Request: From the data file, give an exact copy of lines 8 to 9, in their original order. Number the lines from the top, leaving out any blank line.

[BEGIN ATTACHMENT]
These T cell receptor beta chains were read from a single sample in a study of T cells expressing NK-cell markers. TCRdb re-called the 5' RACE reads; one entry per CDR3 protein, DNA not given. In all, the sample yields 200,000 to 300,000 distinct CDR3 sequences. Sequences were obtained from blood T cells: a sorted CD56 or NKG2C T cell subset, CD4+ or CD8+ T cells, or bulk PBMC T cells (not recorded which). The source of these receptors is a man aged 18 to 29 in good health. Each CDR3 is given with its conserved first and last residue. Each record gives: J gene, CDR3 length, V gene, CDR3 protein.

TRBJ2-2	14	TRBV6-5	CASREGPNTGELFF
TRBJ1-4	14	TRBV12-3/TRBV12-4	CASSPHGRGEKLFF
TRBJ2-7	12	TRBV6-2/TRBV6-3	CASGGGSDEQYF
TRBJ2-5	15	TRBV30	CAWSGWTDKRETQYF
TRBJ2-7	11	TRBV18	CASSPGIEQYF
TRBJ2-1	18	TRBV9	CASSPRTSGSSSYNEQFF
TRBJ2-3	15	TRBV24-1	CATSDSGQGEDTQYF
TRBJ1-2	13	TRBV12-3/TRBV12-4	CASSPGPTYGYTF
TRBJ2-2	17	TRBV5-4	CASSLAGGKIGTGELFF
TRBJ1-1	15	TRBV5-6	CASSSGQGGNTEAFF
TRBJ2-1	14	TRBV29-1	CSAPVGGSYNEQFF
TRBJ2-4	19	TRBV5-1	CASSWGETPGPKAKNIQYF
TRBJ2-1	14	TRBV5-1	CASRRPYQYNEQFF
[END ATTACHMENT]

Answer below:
TRBJ2-3	15	TRBV24-1	CATSDSGQGEDTQYF
TRBJ1-2	13	TRBV12-3/TRBV12-4	CASSPGPTYGYTF